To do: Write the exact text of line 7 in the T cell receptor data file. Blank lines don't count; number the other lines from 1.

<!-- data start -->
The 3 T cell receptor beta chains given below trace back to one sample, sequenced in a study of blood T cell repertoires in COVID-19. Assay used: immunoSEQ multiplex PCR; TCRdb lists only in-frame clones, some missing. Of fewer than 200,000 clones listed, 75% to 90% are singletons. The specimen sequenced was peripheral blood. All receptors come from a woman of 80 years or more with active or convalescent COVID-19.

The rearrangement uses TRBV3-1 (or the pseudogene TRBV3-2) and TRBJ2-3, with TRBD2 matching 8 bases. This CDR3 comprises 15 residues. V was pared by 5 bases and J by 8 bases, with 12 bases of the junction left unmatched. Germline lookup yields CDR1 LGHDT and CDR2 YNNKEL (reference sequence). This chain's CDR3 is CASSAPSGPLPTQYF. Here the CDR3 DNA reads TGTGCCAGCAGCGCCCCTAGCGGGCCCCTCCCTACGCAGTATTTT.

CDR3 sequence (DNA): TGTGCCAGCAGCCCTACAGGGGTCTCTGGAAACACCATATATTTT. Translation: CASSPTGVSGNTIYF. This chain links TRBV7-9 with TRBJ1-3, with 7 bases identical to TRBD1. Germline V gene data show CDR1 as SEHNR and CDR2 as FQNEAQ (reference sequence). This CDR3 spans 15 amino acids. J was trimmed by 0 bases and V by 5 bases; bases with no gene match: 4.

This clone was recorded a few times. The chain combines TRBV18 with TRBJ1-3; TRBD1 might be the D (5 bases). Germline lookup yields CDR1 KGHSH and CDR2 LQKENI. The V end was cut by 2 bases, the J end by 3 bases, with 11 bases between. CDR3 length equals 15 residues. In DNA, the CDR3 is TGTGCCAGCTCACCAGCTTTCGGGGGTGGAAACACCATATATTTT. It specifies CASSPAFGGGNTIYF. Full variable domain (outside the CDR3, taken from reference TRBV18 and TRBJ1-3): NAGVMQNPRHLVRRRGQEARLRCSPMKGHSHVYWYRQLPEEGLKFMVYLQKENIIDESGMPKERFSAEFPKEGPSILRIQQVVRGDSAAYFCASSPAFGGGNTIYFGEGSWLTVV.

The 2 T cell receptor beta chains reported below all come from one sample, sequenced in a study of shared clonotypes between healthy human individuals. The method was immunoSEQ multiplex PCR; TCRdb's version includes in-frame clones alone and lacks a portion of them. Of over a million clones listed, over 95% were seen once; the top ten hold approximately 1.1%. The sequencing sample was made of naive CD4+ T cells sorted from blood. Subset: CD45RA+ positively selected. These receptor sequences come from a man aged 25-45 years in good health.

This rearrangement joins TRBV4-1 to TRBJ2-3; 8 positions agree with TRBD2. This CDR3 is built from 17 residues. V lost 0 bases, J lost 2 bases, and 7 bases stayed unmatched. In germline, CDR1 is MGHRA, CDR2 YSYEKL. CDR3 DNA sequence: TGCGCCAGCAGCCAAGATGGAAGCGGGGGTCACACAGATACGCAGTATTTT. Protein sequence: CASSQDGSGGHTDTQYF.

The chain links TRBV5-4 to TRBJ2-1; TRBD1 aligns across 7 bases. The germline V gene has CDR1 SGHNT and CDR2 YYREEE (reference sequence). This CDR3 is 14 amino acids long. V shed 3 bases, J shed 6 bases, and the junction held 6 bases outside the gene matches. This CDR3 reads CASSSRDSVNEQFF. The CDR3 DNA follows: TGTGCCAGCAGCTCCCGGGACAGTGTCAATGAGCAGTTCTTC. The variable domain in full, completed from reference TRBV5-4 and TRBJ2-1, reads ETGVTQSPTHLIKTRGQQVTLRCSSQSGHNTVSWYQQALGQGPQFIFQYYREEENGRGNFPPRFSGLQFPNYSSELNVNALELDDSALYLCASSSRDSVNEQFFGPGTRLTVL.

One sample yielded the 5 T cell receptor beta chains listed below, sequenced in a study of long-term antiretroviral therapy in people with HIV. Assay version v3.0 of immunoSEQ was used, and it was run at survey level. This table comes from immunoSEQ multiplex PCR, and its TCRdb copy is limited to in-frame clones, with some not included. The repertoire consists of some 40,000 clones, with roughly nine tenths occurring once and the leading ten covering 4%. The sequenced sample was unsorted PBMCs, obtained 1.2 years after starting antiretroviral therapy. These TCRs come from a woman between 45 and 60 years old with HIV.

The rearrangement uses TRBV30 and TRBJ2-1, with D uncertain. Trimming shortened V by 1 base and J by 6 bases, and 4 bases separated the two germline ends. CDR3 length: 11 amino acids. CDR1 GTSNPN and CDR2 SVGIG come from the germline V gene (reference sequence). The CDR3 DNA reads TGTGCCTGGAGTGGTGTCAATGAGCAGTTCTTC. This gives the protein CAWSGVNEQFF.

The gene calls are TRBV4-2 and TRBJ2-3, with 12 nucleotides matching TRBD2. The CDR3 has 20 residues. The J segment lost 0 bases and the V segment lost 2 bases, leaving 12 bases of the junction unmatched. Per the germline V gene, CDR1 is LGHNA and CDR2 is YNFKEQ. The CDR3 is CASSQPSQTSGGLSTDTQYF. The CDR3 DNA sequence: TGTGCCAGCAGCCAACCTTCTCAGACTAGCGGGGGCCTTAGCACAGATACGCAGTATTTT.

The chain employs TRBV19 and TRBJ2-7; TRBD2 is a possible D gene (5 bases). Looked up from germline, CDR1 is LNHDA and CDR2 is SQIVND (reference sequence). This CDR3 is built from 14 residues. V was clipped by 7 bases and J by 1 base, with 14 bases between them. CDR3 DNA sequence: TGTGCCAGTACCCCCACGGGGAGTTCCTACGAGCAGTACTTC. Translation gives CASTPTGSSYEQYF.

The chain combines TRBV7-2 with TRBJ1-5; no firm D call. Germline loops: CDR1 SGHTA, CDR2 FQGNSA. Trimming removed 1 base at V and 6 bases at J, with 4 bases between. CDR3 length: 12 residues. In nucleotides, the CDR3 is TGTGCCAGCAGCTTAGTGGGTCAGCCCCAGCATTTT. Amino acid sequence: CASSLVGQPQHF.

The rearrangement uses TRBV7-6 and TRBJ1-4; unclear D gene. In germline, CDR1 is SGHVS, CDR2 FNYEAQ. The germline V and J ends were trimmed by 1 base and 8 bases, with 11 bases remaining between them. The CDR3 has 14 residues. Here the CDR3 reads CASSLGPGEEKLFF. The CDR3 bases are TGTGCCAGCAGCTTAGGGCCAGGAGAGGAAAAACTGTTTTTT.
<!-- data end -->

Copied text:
The chain links TRBV5-4 to TRBJ2-1; TRBD1 aligns across 7 bases. The germline V gene has CDR1 SGHNT and CDR2 YYREEE (reference sequence). This CDR3 is 14 amino acids long. V shed 3 bases, J shed 6 bases, and the junction held 6 bases outside the gene matches. This CDR3 reads CASSSRDSVNEQFF. The CDR3 DNA follows: TGTGCCAGCAGCTCCCGGGACAGTGTCAATGAGCAGTTCTTC. The variable domain in full, completed from reference TRBV5-4 and TRBJ2-1, reads ETGVTQSPTHLIKTRGQQVTLRCSSQSGHNTVSWYQQALGQGPQFIFQYYREEENGRGNFPPRFSGLQFPNYSSELNVNALELDDSALYLCASSSRDSVNEQFFGPGTRLTVL.